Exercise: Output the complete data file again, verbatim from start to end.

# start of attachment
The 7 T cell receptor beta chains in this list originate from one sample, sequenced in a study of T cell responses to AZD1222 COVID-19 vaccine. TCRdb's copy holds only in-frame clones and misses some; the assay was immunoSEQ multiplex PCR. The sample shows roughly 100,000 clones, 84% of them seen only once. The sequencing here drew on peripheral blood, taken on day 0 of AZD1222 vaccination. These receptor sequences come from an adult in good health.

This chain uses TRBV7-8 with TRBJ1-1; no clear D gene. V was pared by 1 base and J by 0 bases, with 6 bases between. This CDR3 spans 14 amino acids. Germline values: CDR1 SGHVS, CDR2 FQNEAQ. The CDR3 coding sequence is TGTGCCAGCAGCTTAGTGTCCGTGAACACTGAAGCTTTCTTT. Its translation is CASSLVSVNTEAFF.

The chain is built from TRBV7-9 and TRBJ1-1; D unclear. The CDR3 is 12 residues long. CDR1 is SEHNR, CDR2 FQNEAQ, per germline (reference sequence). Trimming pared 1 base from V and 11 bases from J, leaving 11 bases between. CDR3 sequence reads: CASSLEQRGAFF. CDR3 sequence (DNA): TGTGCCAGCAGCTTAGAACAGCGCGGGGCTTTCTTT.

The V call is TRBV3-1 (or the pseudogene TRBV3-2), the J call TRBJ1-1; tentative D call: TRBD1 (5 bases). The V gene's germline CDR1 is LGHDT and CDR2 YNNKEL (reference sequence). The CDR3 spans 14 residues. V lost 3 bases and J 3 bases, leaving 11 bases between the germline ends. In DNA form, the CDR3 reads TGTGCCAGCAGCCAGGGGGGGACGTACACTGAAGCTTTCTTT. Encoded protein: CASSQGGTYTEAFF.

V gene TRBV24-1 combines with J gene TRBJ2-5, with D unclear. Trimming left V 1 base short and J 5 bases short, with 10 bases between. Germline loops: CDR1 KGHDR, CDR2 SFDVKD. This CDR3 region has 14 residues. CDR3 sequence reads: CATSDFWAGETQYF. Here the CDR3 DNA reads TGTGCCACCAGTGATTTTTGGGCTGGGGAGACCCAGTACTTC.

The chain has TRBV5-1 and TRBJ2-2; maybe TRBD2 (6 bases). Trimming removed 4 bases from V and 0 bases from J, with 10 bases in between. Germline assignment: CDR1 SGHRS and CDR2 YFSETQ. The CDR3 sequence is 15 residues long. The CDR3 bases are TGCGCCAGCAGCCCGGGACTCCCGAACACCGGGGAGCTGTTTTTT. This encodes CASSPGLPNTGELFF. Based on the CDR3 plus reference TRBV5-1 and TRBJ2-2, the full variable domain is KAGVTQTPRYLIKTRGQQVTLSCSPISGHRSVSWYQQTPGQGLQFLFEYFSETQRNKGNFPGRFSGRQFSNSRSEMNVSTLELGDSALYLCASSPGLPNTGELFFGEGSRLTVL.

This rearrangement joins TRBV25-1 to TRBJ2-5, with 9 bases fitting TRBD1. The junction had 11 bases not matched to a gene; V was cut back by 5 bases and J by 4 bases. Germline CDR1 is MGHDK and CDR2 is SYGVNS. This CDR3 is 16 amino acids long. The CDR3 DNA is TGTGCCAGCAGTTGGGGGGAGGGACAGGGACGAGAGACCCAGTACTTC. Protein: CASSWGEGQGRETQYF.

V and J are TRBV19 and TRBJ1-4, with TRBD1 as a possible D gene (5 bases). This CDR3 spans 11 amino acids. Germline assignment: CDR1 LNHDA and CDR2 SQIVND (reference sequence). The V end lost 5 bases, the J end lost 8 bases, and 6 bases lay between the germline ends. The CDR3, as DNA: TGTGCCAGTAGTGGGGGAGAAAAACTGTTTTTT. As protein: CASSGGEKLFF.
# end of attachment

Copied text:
The 7 T cell receptor beta chains in this list originate from one sample, sequenced in a study of T cell responses to AZD1222 COVID-19 vaccine. TCRdb's copy holds only in-frame clones and misses some; the assay was immunoSEQ multiplex PCR. The sample shows roughly 100,000 clones, 84% of them seen only once. The sequencing here drew on peripheral blood, taken on day 0 of AZD1222 vaccination. These receptor sequences come from an adult in good health.

This chain uses TRBV7-8 with TRBJ1-1; no clear D gene. V was pared by 1 base and J by 0 bases, with 6 bases between. This CDR3 spans 14 amino acids. Germline values: CDR1 SGHVS, CDR2 FQNEAQ. The CDR3 coding sequence is TGTGCCAGCAGCTTAGTGTCCGTGAACACTGAAGCTTTCTTT. Its translation is CASSLVSVNTEAFF.

The chain is built from TRBV7-9 and TRBJ1-1; D unclear. The CDR3 is 12 residues long. CDR1 is SEHNR, CDR2 FQNEAQ, per germline (reference sequence). Trimming pared 1 base from V and 11 bases from J, leaving 11 bases between. CDR3 sequence reads: CASSLEQRGAFF. CDR3 sequence (DNA): TGTGCCAGCAGCTTAGAACAGCGCGGGGCTTTCTTT.

The V call is TRBV3-1 (or the pseudogene TRBV3-2), the J call TRBJ1-1; tentative D call: TRBD1 (5 bases). The V gene's germline CDR1 is LGHDT and CDR2 YNNKEL (reference sequence). The CDR3 spans 14 residues. V lost 3 bases and J 3 bases, leaving 11 bases between the germline ends. In DNA form, the CDR3 reads TGTGCCAGCAGCCAGGGGGGGACGTACACTGAAGCTTTCTTT. Encoded protein: CASSQGGTYTEAFF.

V gene TRBV24-1 combines with J gene TRBJ2-5, with D unclear. Trimming left V 1 base short and J 5 bases short, with 10 bases between. Germline loops: CDR1 KGHDR, CDR2 SFDVKD. This CDR3 region has 14 residues. CDR3 sequence reads: CATSDFWAGETQYF. Here the CDR3 DNA reads TGTGCCACCAGTGATTTTTGGGCTGGGGAGACCCAGTACTTC.

The chain has TRBV5-1 and TRBJ2-2; maybe TRBD2 (6 bases). Trimming removed 4 bases from V and 0 bases from J, with 10 bases in between. Germline assignment: CDR1 SGHRS and CDR2 YFSETQ. The CDR3 sequence is 15 residues long. The CDR3 bases are TGCGCCAGCAGCCCGGGACTCCCGAACACCGGGGAGCTGTTTTTT. This encodes CASSPGLPNTGELFF. Based on the CDR3 plus reference TRBV5-1 and TRBJ2-2, the full variable domain is KAGVTQTPRYLIKTRGQQVTLSCSPISGHRSVSWYQQTPGQGLQFLFEYFSETQRNKGNFPGRFSGRQFSNSRSEMNVSTLELGDSALYLCASSPGLPNTGELFFGEGSRLTVL.

This rearrangement joins TRBV25-1 to TRBJ2-5, with 9 bases fitting TRBD1. The junction had 11 bases not matched to a gene; V was cut back by 5 bases and J by 4 bases. Germline CDR1 is MGHDK and CDR2 is SYGVNS. This CDR3 is 16 amino acids long. The CDR3 DNA is TGTGCCAGCAGTTGGGGGGAGGGACAGGGACGAGAGACCCAGTACTTC. Protein: CASSWGEGQGRETQYF.

V and J are TRBV19 and TRBJ1-4, with TRBD1 as a possible D gene (5 bases). This CDR3 spans 11 amino acids. Germline assignment: CDR1 LNHDA and CDR2 SQIVND (reference sequence). The V end lost 5 bases, the J end lost 8 bases, and 6 bases lay between the germline ends. The CDR3, as DNA: TGTGCCAGTAGTGGGGGAGAAAAACTGTTTTTT. As protein: CASSGGEKLFF.